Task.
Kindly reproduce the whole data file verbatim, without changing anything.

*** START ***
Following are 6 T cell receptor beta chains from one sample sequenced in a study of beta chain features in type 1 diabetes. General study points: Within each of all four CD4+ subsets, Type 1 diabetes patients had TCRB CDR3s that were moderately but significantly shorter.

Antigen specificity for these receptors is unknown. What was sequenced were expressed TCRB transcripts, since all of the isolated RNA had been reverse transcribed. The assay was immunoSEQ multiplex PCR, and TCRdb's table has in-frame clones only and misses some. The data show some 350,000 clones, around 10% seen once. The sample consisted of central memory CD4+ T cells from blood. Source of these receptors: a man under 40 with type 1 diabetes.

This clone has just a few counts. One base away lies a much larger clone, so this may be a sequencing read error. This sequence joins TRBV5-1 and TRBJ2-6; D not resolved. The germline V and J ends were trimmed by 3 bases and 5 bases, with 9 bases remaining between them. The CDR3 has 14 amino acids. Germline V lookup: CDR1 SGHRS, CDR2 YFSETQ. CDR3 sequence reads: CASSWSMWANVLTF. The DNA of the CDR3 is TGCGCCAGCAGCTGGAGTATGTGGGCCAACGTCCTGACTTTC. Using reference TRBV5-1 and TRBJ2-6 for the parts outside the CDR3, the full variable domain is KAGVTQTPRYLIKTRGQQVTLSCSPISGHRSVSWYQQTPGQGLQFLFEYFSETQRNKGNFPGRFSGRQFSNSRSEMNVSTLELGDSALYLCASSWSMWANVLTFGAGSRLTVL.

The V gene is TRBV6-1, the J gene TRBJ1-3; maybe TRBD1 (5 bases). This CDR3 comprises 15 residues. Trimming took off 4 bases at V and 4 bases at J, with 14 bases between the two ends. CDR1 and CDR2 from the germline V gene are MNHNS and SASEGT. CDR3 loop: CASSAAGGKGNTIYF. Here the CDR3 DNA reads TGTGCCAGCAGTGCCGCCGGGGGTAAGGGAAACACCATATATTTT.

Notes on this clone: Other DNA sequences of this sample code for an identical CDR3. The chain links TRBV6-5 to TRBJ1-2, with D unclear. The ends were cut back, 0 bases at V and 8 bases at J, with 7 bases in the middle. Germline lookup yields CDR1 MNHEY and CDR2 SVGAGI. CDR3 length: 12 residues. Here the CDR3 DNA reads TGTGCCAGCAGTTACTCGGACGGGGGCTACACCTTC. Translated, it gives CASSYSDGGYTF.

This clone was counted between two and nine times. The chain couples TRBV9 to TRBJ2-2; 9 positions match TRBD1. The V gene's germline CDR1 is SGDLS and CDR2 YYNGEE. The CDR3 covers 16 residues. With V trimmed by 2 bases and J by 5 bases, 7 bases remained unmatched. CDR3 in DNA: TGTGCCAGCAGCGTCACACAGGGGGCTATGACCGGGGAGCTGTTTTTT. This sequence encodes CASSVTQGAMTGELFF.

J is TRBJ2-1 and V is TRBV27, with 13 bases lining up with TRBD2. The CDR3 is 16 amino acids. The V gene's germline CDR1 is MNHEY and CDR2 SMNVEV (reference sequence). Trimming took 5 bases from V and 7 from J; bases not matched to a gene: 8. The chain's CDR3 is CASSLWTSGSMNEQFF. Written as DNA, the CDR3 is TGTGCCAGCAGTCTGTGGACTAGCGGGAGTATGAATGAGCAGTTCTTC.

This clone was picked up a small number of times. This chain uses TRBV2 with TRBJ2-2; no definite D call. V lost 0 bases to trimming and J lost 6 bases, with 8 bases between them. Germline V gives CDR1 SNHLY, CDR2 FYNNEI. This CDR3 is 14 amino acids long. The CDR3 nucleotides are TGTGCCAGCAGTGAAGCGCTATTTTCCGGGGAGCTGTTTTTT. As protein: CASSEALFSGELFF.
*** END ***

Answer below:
Following are 6 T cell receptor beta chains from one sample sequenced in a study of beta chain features in type 1 diabetes. General study points: Within each of all four CD4+ subsets, Type 1 diabetes patients had TCRB CDR3s that were moderately but significantly shorter.

Antigen specificity for these receptors is unknown. What was sequenced were expressed TCRB transcripts, since all of the isolated RNA had been reverse transcribed. The assay was immunoSEQ multiplex PCR, and TCRdb's table has in-frame clones only and misses some. The data show some 350,000 clones, around 10% seen once. The sample consisted of central memory CD4+ T cells from blood. Source of these receptors: a man under 40 with type 1 diabetes.

This clone has just a few counts. One base away lies a much larger clone, so this may be a sequencing read error. This sequence joins TRBV5-1 and TRBJ2-6; D not resolved. The germline V and J ends were trimmed by 3 bases and 5 bases, with 9 bases remaining between them. The CDR3 has 14 amino acids. Germline V lookup: CDR1 SGHRS, CDR2 YFSETQ. CDR3 sequence reads: CASSWSMWANVLTF. The DNA of the CDR3 is TGCGCCAGCAGCTGGAGTATGTGGGCCAACGTCCTGACTTTC. Using reference TRBV5-1 and TRBJ2-6 for the parts outside the CDR3, the full variable domain is KAGVTQTPRYLIKTRGQQVTLSCSPISGHRSVSWYQQTPGQGLQFLFEYFSETQRNKGNFPGRFSGRQFSNSRSEMNVSTLELGDSALYLCASSWSMWANVLTFGAGSRLTVL.

The V gene is TRBV6-1, the J gene TRBJ1-3; maybe TRBD1 (5 bases). This CDR3 comprises 15 residues. Trimming took off 4 bases at V and 4 bases at J, with 14 bases between the two ends. CDR1 and CDR2 from the germline V gene are MNHNS and SASEGT. CDR3 loop: CASSAAGGKGNTIYF. Here the CDR3 DNA reads TGTGCCAGCAGTGCCGCCGGGGGTAAGGGAAACACCATATATTTT.

Notes on this clone: Other DNA sequences of this sample code for an identical CDR3. The chain links TRBV6-5 to TRBJ1-2, with D unclear. The ends were cut back, 0 bases at V and 8 bases at J, with 7 bases in the middle. Germline lookup yields CDR1 MNHEY and CDR2 SVGAGI. CDR3 length: 12 residues. Here the CDR3 DNA reads TGTGCCAGCAGTTACTCGGACGGGGGCTACACCTTC. Translated, it gives CASSYSDGGYTF.

This clone was counted between two and nine times. The chain couples TRBV9 to TRBJ2-2; 9 positions match TRBD1. The V gene's germline CDR1 is SGDLS and CDR2 YYNGEE. The CDR3 covers 16 residues. With V trimmed by 2 bases and J by 5 bases, 7 bases remained unmatched. CDR3 in DNA: TGTGCCAGCAGCGTCACACAGGGGGCTATGACCGGGGAGCTGTTTTTT. This sequence encodes CASSVTQGAMTGELFF.

J is TRBJ2-1 and V is TRBV27, with 13 bases lining up with TRBD2. The CDR3 is 16 amino acids. The V gene's germline CDR1 is MNHEY and CDR2 SMNVEV (reference sequence). Trimming took 5 bases from V and 7 from J; bases not matched to a gene: 8. The chain's CDR3 is CASSLWTSGSMNEQFF. Written as DNA, the CDR3 is TGTGCCAGCAGTCTGTGGACTAGCGGGAGTATGAATGAGCAGTTCTTC.

This clone was picked up a small number of times. This chain uses TRBV2 with TRBJ2-2; no definite D call. V lost 0 bases to trimming and J lost 6 bases, with 8 bases between them. Germline V gives CDR1 SNHLY, CDR2 FYNNEI. This CDR3 is 14 amino acids long. The CDR3 nucleotides are TGTGCCAGCAGTGAAGCGCTATTTTCCGGGGAGCTGTTTTTT. As protein: CASSEALFSGELFF.